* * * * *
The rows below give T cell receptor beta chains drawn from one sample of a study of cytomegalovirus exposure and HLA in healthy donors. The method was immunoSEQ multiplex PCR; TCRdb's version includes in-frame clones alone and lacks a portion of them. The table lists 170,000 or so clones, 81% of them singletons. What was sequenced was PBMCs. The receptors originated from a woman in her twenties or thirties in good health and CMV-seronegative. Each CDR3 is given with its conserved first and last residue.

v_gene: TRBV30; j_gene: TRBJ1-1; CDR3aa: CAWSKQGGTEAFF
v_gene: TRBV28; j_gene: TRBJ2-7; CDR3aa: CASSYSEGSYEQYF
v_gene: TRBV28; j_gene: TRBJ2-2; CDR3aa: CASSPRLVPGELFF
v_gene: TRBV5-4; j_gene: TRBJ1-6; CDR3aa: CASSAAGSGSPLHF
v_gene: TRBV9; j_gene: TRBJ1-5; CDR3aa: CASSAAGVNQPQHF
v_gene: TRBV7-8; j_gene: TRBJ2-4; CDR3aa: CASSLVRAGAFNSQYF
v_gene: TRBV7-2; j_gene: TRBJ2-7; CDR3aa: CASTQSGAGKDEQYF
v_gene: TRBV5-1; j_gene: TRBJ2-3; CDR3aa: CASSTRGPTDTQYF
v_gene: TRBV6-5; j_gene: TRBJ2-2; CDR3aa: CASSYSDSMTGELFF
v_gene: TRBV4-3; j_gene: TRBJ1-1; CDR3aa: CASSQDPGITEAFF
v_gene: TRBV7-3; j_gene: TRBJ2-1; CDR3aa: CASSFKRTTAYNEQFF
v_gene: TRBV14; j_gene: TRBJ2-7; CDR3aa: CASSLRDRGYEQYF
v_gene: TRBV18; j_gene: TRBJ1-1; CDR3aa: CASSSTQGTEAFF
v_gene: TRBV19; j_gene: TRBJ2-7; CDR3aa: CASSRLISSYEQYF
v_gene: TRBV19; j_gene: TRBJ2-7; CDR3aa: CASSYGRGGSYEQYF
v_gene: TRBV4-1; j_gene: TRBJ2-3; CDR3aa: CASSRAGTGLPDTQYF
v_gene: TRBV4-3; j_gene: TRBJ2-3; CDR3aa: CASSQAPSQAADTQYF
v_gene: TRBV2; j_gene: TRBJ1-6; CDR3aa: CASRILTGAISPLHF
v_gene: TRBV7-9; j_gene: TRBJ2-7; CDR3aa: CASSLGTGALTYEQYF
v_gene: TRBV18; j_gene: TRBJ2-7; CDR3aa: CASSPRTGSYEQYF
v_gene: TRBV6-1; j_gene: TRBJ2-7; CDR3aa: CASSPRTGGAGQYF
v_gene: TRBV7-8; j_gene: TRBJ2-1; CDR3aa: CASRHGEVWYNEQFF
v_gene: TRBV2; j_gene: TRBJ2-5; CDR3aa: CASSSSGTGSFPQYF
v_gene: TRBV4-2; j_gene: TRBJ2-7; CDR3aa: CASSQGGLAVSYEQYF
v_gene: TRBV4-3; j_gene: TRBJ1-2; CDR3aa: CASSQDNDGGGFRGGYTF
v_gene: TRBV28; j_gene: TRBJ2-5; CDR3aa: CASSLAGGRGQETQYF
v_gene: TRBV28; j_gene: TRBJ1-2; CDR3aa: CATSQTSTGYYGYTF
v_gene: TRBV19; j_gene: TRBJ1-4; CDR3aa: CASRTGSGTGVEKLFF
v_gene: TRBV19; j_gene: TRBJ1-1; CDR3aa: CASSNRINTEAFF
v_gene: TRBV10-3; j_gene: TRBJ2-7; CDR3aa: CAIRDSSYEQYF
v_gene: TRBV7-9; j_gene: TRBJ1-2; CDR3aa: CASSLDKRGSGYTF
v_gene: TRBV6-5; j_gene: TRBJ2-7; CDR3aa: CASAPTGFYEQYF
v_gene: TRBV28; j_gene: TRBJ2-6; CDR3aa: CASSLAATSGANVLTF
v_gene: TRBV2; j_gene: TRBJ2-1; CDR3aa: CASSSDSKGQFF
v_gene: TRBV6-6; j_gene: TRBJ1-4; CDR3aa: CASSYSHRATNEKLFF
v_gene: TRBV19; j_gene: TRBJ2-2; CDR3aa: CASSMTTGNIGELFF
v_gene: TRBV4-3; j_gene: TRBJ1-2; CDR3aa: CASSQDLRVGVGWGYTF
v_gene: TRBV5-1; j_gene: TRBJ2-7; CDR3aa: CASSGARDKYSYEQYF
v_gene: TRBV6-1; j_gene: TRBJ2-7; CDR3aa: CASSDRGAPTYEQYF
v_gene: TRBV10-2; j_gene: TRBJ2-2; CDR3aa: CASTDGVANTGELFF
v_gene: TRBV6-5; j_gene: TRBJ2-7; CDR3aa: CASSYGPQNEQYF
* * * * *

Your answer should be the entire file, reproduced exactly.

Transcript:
The rows below give T cell receptor beta chains drawn from one sample of a study of cytomegalovirus exposure and HLA in healthy donors. The method was immunoSEQ multiplex PCR; TCRdb's version includes in-frame clones alone and lacks a portion of them. The table lists 170,000 or so clones, 81% of them singletons. What was sequenced was PBMCs. The receptors originated from a woman in her twenties or thirties in good health and CMV-seronegative. Each CDR3 is given with its conserved first and last residue.

v_gene: TRBV30; j_gene: TRBJ1-1; CDR3aa: CAWSKQGGTEAFF
v_gene: TRBV28; j_gene: TRBJ2-7; CDR3aa: CASSYSEGSYEQYF
v_gene: TRBV28; j_gene: TRBJ2-2; CDR3aa: CASSPRLVPGELFF
v_gene: TRBV5-4; j_gene: TRBJ1-6; CDR3aa: CASSAAGSGSPLHF
v_gene: TRBV9; j_gene: TRBJ1-5; CDR3aa: CASSAAGVNQPQHF
v_gene: TRBV7-8; j_gene: TRBJ2-4; CDR3aa: CASSLVRAGAFNSQYF
v_gene: TRBV7-2; j_gene: TRBJ2-7; CDR3aa: CASTQSGAGKDEQYF
v_gene: TRBV5-1; j_gene: TRBJ2-3; CDR3aa: CASSTRGPTDTQYF
v_gene: TRBV6-5; j_gene: TRBJ2-2; CDR3aa: CASSYSDSMTGELFF
v_gene: TRBV4-3; j_gene: TRBJ1-1; CDR3aa: CASSQDPGITEAFF
v_gene: TRBV7-3; j_gene: TRBJ2-1; CDR3aa: CASSFKRTTAYNEQFF
v_gene: TRBV14; j_gene: TRBJ2-7; CDR3aa: CASSLRDRGYEQYF
v_gene: TRBV18; j_gene: TRBJ1-1; CDR3aa: CASSSTQGTEAFF
v_gene: TRBV19; j_gene: TRBJ2-7; CDR3aa: CASSRLISSYEQYF
v_gene: TRBV19; j_gene: TRBJ2-7; CDR3aa: CASSYGRGGSYEQYF
v_gene: TRBV4-1; j_gene: TRBJ2-3; CDR3aa: CASSRAGTGLPDTQYF
v_gene: TRBV4-3; j_gene: TRBJ2-3; CDR3aa: CASSQAPSQAADTQYF
v_gene: TRBV2; j_gene: TRBJ1-6; CDR3aa: CASRILTGAISPLHF
v_gene: TRBV7-9; j_gene: TRBJ2-7; CDR3aa: CASSLGTGALTYEQYF
v_gene: TRBV18; j_gene: TRBJ2-7; CDR3aa: CASSPRTGSYEQYF
v_gene: TRBV6-1; j_gene: TRBJ2-7; CDR3aa: CASSPRTGGAGQYF
v_gene: TRBV7-8; j_gene: TRBJ2-1; CDR3aa: CASRHGEVWYNEQFF
v_gene: TRBV2; j_gene: TRBJ2-5; CDR3aa: CASSSSGTGSFPQYF
v_gene: TRBV4-2; j_gene: TRBJ2-7; CDR3aa: CASSQGGLAVSYEQYF
v_gene: TRBV4-3; j_gene: TRBJ1-2; CDR3aa: CASSQDNDGGGFRGGYTF
v_gene: TRBV28; j_gene: TRBJ2-5; CDR3aa: CASSLAGGRGQETQYF
v_gene: TRBV28; j_gene: TRBJ1-2; CDR3aa: CATSQTSTGYYGYTF
v_gene: TRBV19; j_gene: TRBJ1-4; CDR3aa: CASRTGSGTGVEKLFF
v_gene: TRBV19; j_gene: TRBJ1-1; CDR3aa: CASSNRINTEAFF
v_gene: TRBV10-3; j_gene: TRBJ2-7; CDR3aa: CAIRDSSYEQYF
v_gene: TRBV7-9; j_gene: TRBJ1-2; CDR3aa: CASSLDKRGSGYTF
v_gene: TRBV6-5; j_gene: TRBJ2-7; CDR3aa: CASAPTGFYEQYF
v_gene: TRBV28; j_gene: TRBJ2-6; CDR3aa: CASSLAATSGANVLTF
v_gene: TRBV2; j_gene: TRBJ2-1; CDR3aa: CASSSDSKGQFF
v_gene: TRBV6-6; j_gene: TRBJ1-4; CDR3aa: CASSYSHRATNEKLFF
v_gene: TRBV19; j_gene: TRBJ2-2; CDR3aa: CASSMTTGNIGELFF
v_gene: TRBV4-3; j_gene: TRBJ1-2; CDR3aa: CASSQDLRVGVGWGYTF
v_gene: TRBV5-1; j_gene: TRBJ2-7; CDR3aa: CASSGARDKYSYEQYF
v_gene: TRBV6-1; j_gene: TRBJ2-7; CDR3aa: CASSDRGAPTYEQYF
v_gene: TRBV10-2; j_gene: TRBJ2-2; CDR3aa: CASTDGVANTGELFF
v_gene: TRBV6-5; j_gene: TRBJ2-7; CDR3aa: CASSYGPQNEQYF